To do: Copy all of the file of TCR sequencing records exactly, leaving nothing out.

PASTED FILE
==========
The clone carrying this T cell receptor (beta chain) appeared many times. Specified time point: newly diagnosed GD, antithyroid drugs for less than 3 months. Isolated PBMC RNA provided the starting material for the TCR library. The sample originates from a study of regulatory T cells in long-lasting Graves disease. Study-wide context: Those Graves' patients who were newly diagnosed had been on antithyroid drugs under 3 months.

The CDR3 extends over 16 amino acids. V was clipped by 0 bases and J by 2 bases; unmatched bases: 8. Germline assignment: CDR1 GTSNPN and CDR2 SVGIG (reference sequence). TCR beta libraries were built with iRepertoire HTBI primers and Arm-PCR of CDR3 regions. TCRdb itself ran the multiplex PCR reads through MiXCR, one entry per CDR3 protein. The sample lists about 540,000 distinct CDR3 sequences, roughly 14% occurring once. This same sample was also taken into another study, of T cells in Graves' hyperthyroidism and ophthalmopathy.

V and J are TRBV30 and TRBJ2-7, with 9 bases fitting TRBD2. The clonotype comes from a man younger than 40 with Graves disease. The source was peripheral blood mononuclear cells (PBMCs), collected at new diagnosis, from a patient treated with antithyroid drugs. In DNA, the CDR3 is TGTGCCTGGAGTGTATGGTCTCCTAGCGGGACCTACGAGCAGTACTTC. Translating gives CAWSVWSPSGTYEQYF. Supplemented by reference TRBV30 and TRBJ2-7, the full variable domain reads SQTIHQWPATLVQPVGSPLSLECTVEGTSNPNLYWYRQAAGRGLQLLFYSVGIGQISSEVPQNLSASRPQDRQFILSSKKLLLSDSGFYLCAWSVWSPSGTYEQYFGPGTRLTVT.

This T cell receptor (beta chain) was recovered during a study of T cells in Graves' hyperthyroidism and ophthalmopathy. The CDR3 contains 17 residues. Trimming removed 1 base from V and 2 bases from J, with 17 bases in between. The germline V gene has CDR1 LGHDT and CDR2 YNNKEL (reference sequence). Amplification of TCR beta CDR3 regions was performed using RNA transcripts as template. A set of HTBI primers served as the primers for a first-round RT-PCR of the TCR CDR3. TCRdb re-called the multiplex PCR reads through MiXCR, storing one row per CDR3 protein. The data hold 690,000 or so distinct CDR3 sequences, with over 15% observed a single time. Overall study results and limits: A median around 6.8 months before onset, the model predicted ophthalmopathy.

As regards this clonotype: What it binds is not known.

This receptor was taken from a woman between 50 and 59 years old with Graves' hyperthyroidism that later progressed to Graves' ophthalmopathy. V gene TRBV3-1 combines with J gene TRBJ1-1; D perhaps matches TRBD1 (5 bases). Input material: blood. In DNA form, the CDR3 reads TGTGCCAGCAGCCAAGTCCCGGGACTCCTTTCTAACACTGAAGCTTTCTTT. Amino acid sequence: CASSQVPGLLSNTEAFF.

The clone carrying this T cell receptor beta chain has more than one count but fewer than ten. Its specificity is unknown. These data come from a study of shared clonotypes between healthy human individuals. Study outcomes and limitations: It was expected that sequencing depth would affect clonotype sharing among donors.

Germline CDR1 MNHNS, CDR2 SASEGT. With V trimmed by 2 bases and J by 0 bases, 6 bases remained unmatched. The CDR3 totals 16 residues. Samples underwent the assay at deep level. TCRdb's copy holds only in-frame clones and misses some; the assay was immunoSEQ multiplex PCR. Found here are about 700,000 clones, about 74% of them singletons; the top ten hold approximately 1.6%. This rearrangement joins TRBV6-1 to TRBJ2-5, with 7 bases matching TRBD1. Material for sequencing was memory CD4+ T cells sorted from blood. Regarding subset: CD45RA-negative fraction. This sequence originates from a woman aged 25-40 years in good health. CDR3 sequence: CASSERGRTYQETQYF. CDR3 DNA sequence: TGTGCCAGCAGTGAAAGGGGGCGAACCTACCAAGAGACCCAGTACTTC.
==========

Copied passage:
The clone carrying this T cell receptor (beta chain) appeared many times. Specified time point: newly diagnosed GD, antithyroid drugs for less than 3 months. Isolated PBMC RNA provided the starting material for the TCR library. The sample originates from a study of regulatory T cells in long-lasting Graves disease. Study-wide context: Those Graves' patients who were newly diagnosed had been on antithyroid drugs under 3 months.

The CDR3 extends over 16 amino acids. V was clipped by 0 bases and J by 2 bases; unmatched bases: 8. Germline assignment: CDR1 GTSNPN and CDR2 SVGIG (reference sequence). TCR beta libraries were built with iRepertoire HTBI primers and Arm-PCR of CDR3 regions. TCRdb itself ran the multiplex PCR reads through MiXCR, one entry per CDR3 protein. The sample lists about 540,000 distinct CDR3 sequences, roughly 14% occurring once. This same sample was also taken into another study, of T cells in Graves' hyperthyroidism and ophthalmopathy.

V and J are TRBV30 and TRBJ2-7, with 9 bases fitting TRBD2. The clonotype comes from a man younger than 40 with Graves disease. The source was peripheral blood mononuclear cells (PBMCs), collected at new diagnosis, from a patient treated with antithyroid drugs. In DNA, the CDR3 is TGTGCCTGGAGTGTATGGTCTCCTAGCGGGACCTACGAGCAGTACTTC. Translating gives CAWSVWSPSGTYEQYF. Supplemented by reference TRBV30 and TRBJ2-7, the full variable domain reads SQTIHQWPATLVQPVGSPLSLECTVEGTSNPNLYWYRQAAGRGLQLLFYSVGIGQISSEVPQNLSASRPQDRQFILSSKKLLLSDSGFYLCAWSVWSPSGTYEQYFGPGTRLTVT.

This T cell receptor (beta chain) was recovered during a study of T cells in Graves' hyperthyroidism and ophthalmopathy. The CDR3 contains 17 residues. Trimming removed 1 base from V and 2 bases from J, with 17 bases in between. The germline V gene has CDR1 LGHDT and CDR2 YNNKEL (reference sequence). Amplification of TCR beta CDR3 regions was performed using RNA transcripts as template. A set of HTBI primers served as the primers for a first-round RT-PCR of the TCR CDR3. TCRdb re-called the multiplex PCR reads through MiXCR, storing one row per CDR3 protein. The data hold 690,000 or so distinct CDR3 sequences, with over 15% observed a single time. Overall study results and limits: A median around 6.8 months before onset, the model predicted ophthalmopathy.

As regards this clonotype: What it binds is not known.

This receptor was taken from a woman between 50 and 59 years old with Graves' hyperthyroidism that later progressed to Graves' ophthalmopathy. V gene TRBV3-1 combines with J gene TRBJ1-1; D perhaps matches TRBD1 (5 bases). Input material: blood. In DNA form, the CDR3 reads TGTGCCAGCAGCCAAGTCCCGGGACTCCTTTCTAACACTGAAGCTTTCTTT. Amino acid sequence: CASSQVPGLLSNTEAFF.

The clone carrying this T cell receptor beta chain has more than one count but fewer than ten. Its specificity is unknown. These data come from a study of shared clonotypes between healthy human individuals. Study outcomes and limitations: It was expected that sequencing depth would affect clonotype sharing among donors.

Germline CDR1 MNHNS, CDR2 SASEGT. With V trimmed by 2 bases and J by 0 bases, 6 bases remained unmatched. The CDR3 totals 16 residues. Samples underwent the assay at deep level. TCRdb's copy holds only in-frame clones and misses some; the assay was immunoSEQ multiplex PCR. Found here are about 700,000 clones, about 74% of them singletons; the top ten hold approximately 1.6%. This rearrangement joins TRBV6-1 to TRBJ2-5, with 7 bases matching TRBD1. Material for sequencing was memory CD4+ T cells sorted from blood. Regarding subset: CD45RA-negative fraction. This sequence originates from a woman aged 25-40 years in good health. CDR3 sequence: CASSERGRTYQETQYF. CDR3 DNA sequence: TGTGCCAGCAGTGAAAGGGGGCGAACCTACCAAGAGACCCAGTACTTC.